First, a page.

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alcohol health alliance uk

Balance responds to worrying figures regarding pandemic drinking

Record year for alcohol deaths highlights crisis of harm

Record year for alcohol deaths highlights crisis of harm

Posted 04/05/21

Balance, the North East Alcohol Office, is urging people to look after their mental and physical health as a worrying new study reveals drinking has worsened among many over 55s during the pandemic.

The study by psychiatrists from King’s College London has highlighted how pandemic drinking has escalated especially among 55 – 74s. See https://www.dailymail.co.uk/news/article-9539475/Baby-boomer-addiction-booze-rose-lockdown.html.

Led by Dr Tony Rao the researchers found that lockdown led to an increase in alcohol addiction among the baby-boomer generation, with more of those aged 55 to 74 now drinking at levels ‘indicative of probable alcohol dependence’.

The experts analysed data on 366 patients aged 55 to 74 who had been referred to NHS mental health services. Half were referred before the first lockdown began and half after.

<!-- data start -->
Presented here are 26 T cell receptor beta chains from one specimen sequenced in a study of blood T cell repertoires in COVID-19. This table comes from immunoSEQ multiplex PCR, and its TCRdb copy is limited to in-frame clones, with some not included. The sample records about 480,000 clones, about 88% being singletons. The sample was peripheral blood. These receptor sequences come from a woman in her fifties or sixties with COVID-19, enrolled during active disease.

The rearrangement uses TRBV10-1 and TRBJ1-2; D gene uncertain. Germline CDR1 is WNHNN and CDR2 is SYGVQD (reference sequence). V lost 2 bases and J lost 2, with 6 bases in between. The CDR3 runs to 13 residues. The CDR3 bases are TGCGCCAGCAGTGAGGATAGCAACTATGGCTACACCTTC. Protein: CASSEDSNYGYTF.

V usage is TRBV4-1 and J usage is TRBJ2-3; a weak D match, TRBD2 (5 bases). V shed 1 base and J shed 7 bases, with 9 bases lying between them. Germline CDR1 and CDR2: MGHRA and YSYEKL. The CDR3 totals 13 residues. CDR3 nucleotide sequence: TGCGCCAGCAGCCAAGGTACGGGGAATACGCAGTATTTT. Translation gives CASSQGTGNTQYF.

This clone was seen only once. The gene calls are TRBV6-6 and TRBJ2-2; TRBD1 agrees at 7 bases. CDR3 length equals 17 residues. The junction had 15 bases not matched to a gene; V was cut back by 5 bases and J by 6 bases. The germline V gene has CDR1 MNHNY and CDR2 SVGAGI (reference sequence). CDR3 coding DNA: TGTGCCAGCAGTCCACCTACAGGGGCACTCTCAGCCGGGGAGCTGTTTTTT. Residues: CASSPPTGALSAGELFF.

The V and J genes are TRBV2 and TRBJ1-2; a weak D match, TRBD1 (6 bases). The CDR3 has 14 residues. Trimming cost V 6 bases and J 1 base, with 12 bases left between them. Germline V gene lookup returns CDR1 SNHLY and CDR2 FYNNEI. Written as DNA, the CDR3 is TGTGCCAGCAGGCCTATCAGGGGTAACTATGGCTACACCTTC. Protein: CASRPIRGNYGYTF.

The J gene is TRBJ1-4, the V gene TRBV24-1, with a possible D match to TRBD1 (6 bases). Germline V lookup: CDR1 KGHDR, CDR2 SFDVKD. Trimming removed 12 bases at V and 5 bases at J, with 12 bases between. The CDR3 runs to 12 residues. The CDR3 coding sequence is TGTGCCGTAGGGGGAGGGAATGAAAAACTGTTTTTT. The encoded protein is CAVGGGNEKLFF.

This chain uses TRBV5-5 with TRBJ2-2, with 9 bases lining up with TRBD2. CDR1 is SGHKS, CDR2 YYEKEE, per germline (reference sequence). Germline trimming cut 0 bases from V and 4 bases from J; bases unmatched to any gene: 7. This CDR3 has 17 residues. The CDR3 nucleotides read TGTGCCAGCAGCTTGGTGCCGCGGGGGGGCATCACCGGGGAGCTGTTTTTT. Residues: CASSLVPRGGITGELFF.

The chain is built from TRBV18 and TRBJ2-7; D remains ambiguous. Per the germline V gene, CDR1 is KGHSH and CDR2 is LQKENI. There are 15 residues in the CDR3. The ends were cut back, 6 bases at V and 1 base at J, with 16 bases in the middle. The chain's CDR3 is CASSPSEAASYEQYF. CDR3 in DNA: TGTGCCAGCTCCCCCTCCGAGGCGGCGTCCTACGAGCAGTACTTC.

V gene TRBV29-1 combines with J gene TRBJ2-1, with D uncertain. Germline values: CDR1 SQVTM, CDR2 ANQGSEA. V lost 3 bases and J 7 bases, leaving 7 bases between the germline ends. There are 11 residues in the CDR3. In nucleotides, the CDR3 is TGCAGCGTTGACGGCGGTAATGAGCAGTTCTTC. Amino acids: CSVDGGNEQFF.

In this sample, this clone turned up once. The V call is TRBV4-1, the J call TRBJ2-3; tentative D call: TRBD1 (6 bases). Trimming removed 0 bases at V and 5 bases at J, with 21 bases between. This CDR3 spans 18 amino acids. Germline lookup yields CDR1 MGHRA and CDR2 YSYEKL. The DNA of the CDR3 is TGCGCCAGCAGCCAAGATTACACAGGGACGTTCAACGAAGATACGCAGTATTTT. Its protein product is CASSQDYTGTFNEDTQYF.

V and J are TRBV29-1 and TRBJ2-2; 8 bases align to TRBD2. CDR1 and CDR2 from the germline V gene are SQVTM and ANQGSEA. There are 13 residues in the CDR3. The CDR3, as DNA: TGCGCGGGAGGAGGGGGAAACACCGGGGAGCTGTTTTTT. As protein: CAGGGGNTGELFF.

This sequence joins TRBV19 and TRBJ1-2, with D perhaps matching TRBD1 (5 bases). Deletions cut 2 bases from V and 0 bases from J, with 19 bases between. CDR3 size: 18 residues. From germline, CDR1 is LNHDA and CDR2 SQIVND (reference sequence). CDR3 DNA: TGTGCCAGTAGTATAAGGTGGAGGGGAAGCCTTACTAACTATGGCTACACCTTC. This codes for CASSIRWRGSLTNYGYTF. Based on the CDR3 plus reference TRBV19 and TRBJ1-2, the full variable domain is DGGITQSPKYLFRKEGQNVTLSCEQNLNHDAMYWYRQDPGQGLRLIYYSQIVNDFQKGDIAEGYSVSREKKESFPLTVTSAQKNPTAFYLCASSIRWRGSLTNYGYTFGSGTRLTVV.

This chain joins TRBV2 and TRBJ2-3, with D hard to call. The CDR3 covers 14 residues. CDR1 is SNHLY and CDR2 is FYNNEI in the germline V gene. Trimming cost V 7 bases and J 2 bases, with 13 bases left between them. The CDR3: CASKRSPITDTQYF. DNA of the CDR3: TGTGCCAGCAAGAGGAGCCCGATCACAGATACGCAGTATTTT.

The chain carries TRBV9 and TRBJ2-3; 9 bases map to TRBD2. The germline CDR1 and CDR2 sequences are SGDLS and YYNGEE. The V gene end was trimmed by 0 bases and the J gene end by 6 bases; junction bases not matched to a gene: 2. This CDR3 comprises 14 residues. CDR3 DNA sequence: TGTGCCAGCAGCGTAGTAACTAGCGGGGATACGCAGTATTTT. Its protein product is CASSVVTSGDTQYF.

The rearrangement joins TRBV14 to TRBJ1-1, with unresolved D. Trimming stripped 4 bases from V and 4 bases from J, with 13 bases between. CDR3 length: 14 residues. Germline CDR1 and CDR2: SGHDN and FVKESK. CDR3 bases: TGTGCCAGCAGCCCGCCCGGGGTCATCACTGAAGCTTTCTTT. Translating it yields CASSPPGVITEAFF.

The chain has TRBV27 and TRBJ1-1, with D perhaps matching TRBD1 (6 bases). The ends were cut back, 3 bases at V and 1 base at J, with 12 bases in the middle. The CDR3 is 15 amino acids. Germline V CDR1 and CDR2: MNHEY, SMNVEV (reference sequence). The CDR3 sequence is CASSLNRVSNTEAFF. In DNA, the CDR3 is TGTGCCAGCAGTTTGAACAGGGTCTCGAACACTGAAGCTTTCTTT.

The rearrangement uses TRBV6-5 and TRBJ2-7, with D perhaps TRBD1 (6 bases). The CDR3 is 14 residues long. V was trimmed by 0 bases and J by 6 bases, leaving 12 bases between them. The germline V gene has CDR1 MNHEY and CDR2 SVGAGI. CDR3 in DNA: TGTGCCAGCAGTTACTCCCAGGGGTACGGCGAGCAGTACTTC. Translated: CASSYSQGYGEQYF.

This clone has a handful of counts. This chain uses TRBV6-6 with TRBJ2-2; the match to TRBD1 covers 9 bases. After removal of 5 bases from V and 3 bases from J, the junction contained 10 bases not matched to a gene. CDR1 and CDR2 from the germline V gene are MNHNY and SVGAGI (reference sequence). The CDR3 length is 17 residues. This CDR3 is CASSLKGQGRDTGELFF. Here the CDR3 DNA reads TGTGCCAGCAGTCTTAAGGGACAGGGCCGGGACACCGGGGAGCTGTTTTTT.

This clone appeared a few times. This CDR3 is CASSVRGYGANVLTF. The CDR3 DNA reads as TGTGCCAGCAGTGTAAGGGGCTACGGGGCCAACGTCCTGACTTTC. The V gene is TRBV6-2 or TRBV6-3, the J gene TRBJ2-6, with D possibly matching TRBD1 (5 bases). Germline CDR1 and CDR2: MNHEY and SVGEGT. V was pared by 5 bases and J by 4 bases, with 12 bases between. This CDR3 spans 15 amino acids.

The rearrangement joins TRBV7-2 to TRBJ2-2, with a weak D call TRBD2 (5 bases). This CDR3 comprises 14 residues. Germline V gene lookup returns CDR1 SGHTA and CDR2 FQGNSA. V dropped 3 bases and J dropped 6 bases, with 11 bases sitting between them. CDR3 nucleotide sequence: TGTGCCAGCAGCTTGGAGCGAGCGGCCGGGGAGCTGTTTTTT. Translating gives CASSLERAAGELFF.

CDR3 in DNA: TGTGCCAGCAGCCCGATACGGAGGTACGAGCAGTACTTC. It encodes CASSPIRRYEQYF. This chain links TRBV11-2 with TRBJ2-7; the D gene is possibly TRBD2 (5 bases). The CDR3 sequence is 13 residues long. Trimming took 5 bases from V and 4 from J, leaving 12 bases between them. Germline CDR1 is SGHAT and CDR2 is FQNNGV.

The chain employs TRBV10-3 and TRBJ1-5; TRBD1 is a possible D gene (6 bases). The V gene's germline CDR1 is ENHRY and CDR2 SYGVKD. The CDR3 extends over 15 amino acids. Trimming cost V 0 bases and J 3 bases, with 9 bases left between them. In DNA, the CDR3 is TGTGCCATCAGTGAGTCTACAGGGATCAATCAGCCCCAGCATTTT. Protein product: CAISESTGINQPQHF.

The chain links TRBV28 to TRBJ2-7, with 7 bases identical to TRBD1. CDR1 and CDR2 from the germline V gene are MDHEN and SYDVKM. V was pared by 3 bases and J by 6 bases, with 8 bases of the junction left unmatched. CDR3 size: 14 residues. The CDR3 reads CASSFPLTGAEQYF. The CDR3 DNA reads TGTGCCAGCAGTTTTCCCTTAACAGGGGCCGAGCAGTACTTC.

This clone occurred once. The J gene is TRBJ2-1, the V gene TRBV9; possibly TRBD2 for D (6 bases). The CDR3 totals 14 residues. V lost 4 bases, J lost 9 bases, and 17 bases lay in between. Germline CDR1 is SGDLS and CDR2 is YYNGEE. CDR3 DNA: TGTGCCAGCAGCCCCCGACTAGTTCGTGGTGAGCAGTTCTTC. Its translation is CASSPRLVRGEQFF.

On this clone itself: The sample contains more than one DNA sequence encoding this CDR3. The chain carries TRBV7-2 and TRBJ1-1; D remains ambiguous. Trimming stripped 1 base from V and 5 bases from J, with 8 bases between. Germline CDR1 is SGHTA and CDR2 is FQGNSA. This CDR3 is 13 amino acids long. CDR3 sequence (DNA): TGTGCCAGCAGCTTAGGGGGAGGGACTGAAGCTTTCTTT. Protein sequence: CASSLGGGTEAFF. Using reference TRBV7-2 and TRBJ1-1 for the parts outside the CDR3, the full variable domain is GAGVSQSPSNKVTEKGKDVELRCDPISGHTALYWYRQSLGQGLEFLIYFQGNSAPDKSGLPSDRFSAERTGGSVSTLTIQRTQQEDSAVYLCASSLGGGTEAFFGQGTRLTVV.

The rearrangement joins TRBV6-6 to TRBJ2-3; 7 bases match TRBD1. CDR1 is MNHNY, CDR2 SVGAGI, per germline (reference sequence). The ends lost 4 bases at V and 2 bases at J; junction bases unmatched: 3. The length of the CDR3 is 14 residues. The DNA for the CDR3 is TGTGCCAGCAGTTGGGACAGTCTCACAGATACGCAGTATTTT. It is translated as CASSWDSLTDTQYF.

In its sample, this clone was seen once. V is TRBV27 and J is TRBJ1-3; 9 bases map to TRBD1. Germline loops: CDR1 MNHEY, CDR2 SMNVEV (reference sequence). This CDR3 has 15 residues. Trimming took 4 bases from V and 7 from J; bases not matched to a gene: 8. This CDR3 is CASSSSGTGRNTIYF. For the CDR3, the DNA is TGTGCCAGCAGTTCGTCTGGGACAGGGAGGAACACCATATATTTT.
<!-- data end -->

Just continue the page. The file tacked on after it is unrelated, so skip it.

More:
Drinking at probable dependent levels – more than 50 units a week – rose from 19 per cent to 28 per cent over this period. The number drinking four or more times a week increased from 30 per cent to 39 per cent.

The study follows alarming figures released by NHS Digital last month which showed that there were 773,523 alcohol-related admissions between April and December last year, with three quarters of these (587,501) involving patients over the age of 50. See https://uk.news.yahoo.com/health-older-people-alcohol-related-hospital-admissions-170514015.html

Sue Taylor, Acting Head of Alcohol Policy for Balance, said: “These latest findings are extremely worrying – alcohol is never a good way to cope but can make things worse.

“Before lockdown we saw that middle aged people were actually more likely than younger people to be exceeding the weekly limits, but rising consumption now could be tipping heavy drinking over into dependency for some people.

“An even greater concern is that it appears to be those people who were already drinking the most who are now drinking more, potentially putting their health at even greater risk of a range of alcohol related conditions.

She said: “Whether or not you’ve felt your drinking creeping up during lockdown, now is a really important time to be looking after ourselves and our families, and that includes trying to stick within the Chief Medical Officer guidelines of drinking no more than 14 units per week.”